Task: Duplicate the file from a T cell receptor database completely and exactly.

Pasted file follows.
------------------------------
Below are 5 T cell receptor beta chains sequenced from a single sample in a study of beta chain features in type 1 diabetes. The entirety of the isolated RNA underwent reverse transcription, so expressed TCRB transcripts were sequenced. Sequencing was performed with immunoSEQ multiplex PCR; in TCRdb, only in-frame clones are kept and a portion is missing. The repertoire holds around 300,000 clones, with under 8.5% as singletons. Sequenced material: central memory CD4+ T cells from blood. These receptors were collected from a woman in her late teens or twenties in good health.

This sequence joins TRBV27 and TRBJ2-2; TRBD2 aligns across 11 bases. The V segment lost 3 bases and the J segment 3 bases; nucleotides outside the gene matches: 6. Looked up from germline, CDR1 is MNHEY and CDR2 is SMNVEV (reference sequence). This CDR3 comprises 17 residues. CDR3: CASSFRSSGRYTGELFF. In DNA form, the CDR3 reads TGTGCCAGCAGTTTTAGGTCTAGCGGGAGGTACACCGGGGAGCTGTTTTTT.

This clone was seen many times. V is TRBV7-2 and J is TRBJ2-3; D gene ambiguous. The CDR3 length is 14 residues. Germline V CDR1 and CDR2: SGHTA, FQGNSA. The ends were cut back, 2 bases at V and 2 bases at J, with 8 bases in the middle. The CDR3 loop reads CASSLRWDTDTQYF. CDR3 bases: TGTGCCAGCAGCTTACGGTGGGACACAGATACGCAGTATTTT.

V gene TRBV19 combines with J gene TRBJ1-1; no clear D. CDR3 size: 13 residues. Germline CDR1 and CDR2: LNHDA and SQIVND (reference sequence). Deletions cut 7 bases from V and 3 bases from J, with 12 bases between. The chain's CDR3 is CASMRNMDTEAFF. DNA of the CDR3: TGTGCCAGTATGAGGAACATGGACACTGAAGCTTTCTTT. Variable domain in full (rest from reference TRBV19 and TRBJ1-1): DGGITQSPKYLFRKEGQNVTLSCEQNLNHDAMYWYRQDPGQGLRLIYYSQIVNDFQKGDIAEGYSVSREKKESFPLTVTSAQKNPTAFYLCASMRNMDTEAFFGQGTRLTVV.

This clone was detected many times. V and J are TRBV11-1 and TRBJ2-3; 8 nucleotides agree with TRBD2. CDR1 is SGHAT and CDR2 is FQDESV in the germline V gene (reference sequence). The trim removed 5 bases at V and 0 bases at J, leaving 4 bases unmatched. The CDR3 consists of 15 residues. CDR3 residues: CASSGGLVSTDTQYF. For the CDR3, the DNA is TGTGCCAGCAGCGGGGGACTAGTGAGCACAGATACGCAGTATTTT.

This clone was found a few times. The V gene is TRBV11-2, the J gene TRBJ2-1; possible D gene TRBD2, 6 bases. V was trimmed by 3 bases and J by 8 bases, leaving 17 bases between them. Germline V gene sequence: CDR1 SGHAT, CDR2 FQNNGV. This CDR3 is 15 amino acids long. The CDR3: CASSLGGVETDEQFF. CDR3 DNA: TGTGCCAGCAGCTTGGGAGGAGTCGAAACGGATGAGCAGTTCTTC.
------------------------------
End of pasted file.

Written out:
Below are 5 T cell receptor beta chains sequenced from a single sample in a study of beta chain features in type 1 diabetes. The entirety of the isolated RNA underwent reverse transcription, so expressed TCRB transcripts were sequenced. Sequencing was performed with immunoSEQ multiplex PCR; in TCRdb, only in-frame clones are kept and a portion is missing. The repertoire holds around 300,000 clones, with under 8.5% as singletons. Sequenced material: central memory CD4+ T cells from blood. These receptors were collected from a woman in her late teens or twenties in good health.

This sequence joins TRBV27 and TRBJ2-2; TRBD2 aligns across 11 bases. The V segment lost 3 bases and the J segment 3 bases; nucleotides outside the gene matches: 6. Looked up from germline, CDR1 is MNHEY and CDR2 is SMNVEV (reference sequence). This CDR3 comprises 17 residues. CDR3: CASSFRSSGRYTGELFF. In DNA form, the CDR3 reads TGTGCCAGCAGTTTTAGGTCTAGCGGGAGGTACACCGGGGAGCTGTTTTTT.

This clone was seen many times. V is TRBV7-2 and J is TRBJ2-3; D gene ambiguous. The CDR3 length is 14 residues. Germline V CDR1 and CDR2: SGHTA, FQGNSA. The ends were cut back, 2 bases at V and 2 bases at J, with 8 bases in the middle. The CDR3 loop reads CASSLRWDTDTQYF. CDR3 bases: TGTGCCAGCAGCTTACGGTGGGACACAGATACGCAGTATTTT.

V gene TRBV19 combines with J gene TRBJ1-1; no clear D. CDR3 size: 13 residues. Germline CDR1 and CDR2: LNHDA and SQIVND (reference sequence). Deletions cut 7 bases from V and 3 bases from J, with 12 bases between. The chain's CDR3 is CASMRNMDTEAFF. DNA of the CDR3: TGTGCCAGTATGAGGAACATGGACACTGAAGCTTTCTTT. Variable domain in full (rest from reference TRBV19 and TRBJ1-1): DGGITQSPKYLFRKEGQNVTLSCEQNLNHDAMYWYRQDPGQGLRLIYYSQIVNDFQKGDIAEGYSVSREKKESFPLTVTSAQKNPTAFYLCASMRNMDTEAFFGQGTRLTVV.

This clone was detected many times. V and J are TRBV11-1 and TRBJ2-3; 8 nucleotides agree with TRBD2. CDR1 is SGHAT and CDR2 is FQDESV in the germline V gene (reference sequence). The trim removed 5 bases at V and 0 bases at J, leaving 4 bases unmatched. The CDR3 consists of 15 residues. CDR3 residues: CASSGGLVSTDTQYF. For the CDR3, the DNA is TGTGCCAGCAGCGGGGGACTAGTGAGCACAGATACGCAGTATTTT.

This clone was found a few times. The V gene is TRBV11-2, the J gene TRBJ2-1; possible D gene TRBD2, 6 bases. V was trimmed by 3 bases and J by 8 bases, leaving 17 bases between them. Germline V gene sequence: CDR1 SGHAT, CDR2 FQNNGV. This CDR3 is 15 amino acids long. The CDR3: CASSLGGVETDEQFF. CDR3 DNA: TGTGCCAGCAGCTTGGGAGGAGTCGAAACGGATGAGCAGTTCTTC.